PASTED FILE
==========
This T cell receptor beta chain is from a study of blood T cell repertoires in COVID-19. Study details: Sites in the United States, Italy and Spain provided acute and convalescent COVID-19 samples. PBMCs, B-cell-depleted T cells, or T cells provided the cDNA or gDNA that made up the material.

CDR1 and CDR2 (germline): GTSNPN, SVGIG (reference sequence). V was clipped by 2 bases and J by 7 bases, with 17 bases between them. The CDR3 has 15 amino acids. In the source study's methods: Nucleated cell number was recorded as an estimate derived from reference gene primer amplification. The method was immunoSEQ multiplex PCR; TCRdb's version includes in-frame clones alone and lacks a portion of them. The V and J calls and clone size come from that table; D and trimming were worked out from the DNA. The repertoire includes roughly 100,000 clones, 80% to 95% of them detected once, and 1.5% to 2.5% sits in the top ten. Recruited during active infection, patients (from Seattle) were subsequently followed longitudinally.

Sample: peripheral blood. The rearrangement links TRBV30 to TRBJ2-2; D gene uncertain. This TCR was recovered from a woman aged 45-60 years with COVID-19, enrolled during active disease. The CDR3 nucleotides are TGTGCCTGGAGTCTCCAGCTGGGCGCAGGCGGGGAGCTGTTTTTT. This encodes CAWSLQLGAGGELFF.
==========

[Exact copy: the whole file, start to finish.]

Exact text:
This T cell receptor beta chain is from a study of blood T cell repertoires in COVID-19. Study details: Sites in the United States, Italy and Spain provided acute and convalescent COVID-19 samples. PBMCs, B-cell-depleted T cells, or T cells provided the cDNA or gDNA that made up the material.

CDR1 and CDR2 (germline): GTSNPN, SVGIG (reference sequence). V was clipped by 2 bases and J by 7 bases, with 17 bases between them. The CDR3 has 15 amino acids. In the source study's methods: Nucleated cell number was recorded as an estimate derived from reference gene primer amplification. The method was immunoSEQ multiplex PCR; TCRdb's version includes in-frame clones alone and lacks a portion of them. The V and J calls and clone size come from that table; D and trimming were worked out from the DNA. The repertoire includes roughly 100,000 clones, 80% to 95% of them detected once, and 1.5% to 2.5% sits in the top ten. Recruited during active infection, patients (from Seattle) were subsequently followed longitudinally.

Sample: peripheral blood. The rearrangement links TRBV30 to TRBJ2-2; D gene uncertain. This TCR was recovered from a woman aged 45-60 years with COVID-19, enrolled during active disease. The CDR3 nucleotides are TGTGCCTGGAGTCTCCAGCTGGGCGCAGGCGGGGAGCTGTTTTTT. This encodes CAWSLQLGAGGELFF.